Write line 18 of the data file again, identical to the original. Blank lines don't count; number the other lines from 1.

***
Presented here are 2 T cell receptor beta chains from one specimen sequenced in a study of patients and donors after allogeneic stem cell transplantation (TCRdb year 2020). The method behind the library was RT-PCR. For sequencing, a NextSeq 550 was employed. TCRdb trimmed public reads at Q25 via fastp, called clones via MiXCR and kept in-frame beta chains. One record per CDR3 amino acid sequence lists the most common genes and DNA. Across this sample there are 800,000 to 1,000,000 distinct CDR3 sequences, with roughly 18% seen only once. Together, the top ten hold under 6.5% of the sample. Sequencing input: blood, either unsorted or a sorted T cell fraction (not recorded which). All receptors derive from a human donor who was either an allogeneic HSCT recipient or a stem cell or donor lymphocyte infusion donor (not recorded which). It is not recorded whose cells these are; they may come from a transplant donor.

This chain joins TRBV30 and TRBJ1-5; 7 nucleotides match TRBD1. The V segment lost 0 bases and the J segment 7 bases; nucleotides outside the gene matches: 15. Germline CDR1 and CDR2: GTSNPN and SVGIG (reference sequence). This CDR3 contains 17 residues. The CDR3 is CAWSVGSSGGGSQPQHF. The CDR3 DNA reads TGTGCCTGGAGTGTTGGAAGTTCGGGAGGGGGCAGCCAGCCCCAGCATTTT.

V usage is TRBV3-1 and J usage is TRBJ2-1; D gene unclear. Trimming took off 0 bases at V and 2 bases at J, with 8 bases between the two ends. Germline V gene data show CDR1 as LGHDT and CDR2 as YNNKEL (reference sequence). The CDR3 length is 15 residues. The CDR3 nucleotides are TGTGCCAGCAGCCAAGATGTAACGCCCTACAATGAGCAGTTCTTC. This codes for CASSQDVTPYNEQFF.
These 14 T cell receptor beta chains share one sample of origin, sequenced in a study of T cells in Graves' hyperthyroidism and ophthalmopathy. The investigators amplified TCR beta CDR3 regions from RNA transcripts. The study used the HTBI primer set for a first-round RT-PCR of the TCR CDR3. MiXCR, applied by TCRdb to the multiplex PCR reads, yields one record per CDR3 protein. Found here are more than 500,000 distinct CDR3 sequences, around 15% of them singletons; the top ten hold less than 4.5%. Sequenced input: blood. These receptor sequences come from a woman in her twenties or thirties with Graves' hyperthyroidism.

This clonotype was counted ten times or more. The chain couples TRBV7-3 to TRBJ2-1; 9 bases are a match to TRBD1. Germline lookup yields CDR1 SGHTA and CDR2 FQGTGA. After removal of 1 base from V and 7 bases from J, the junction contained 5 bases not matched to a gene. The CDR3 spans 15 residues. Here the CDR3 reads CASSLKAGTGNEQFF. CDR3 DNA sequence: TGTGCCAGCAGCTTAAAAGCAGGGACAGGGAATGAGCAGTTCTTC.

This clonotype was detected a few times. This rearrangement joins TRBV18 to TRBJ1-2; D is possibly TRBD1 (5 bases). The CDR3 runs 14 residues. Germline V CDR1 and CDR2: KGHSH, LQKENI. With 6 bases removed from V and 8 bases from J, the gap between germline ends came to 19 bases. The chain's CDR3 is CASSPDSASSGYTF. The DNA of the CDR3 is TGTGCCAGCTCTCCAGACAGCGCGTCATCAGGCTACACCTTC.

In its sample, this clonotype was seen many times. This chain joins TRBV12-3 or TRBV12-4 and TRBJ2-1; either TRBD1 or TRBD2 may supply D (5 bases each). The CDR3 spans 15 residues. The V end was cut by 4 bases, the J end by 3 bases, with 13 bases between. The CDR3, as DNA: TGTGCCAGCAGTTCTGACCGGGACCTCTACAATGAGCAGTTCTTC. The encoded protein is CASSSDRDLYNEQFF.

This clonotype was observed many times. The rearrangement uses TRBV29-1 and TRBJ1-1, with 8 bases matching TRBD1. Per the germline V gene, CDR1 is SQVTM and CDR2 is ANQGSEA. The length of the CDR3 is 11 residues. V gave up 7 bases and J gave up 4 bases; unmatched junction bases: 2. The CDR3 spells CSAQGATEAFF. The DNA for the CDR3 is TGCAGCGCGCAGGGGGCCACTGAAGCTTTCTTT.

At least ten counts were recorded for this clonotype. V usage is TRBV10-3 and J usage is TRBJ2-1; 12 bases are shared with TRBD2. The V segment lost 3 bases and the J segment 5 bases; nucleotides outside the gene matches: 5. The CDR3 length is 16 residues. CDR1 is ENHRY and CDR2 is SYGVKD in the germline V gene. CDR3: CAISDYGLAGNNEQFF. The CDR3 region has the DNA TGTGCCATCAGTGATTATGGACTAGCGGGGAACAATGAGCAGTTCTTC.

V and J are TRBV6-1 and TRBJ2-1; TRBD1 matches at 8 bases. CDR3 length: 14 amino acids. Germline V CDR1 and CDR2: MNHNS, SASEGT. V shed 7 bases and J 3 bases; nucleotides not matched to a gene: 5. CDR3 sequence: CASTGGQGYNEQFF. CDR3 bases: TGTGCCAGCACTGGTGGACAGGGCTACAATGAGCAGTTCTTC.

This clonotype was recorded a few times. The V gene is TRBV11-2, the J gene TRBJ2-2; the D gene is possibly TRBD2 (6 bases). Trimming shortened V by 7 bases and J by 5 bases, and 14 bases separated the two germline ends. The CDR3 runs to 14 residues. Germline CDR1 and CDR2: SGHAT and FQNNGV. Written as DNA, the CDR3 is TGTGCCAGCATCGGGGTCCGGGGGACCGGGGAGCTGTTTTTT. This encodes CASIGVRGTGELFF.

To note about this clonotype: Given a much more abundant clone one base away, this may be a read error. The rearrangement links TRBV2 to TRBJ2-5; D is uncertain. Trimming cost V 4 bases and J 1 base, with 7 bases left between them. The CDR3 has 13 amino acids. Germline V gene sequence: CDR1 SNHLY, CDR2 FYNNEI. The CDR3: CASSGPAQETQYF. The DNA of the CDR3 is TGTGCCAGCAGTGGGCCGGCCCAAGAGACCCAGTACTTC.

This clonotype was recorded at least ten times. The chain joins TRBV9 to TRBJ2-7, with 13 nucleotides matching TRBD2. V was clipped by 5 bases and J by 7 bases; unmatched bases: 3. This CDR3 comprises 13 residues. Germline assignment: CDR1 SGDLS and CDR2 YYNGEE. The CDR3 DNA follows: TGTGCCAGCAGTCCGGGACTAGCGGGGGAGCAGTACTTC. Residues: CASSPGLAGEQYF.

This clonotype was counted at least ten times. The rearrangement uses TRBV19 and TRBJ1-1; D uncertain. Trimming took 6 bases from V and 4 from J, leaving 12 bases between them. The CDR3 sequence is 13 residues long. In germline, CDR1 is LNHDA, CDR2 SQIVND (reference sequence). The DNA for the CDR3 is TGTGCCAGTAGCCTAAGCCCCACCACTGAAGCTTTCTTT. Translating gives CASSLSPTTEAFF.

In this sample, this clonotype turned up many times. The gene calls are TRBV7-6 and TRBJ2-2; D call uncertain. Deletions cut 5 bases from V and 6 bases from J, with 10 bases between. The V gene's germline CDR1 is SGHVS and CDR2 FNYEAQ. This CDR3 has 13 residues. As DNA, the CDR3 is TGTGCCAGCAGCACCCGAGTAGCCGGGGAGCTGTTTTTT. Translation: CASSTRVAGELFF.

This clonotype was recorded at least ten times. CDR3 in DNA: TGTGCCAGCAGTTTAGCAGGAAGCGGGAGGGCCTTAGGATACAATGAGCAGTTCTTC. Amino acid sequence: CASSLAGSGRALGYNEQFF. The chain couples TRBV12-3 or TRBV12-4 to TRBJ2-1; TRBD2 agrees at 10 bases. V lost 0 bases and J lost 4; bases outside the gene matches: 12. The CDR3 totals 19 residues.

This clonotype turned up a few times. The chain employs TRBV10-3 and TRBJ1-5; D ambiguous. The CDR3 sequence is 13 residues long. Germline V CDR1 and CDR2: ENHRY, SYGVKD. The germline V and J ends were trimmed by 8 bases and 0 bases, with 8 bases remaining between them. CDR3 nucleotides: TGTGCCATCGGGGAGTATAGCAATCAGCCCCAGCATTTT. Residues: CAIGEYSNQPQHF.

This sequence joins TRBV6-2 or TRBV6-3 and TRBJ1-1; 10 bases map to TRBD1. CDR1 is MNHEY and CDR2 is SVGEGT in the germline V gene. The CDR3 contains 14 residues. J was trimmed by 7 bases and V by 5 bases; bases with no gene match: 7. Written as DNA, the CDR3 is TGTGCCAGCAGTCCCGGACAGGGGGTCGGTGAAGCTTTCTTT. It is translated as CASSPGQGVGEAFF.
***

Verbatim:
This sequence joins TRBV6-2 or TRBV6-3 and TRBJ1-1; 10 bases map to TRBD1. CDR1 is MNHEY and CDR2 is SVGEGT in the germline V gene. The CDR3 contains 14 residues. J was trimmed by 7 bases and V by 5 bases; bases with no gene match: 7. Written as DNA, the CDR3 is TGTGCCAGCAGTCCCGGACAGGGGGTCGGTGAAGCTTTCTTT. It is translated as CASSPGQGVGEAFF.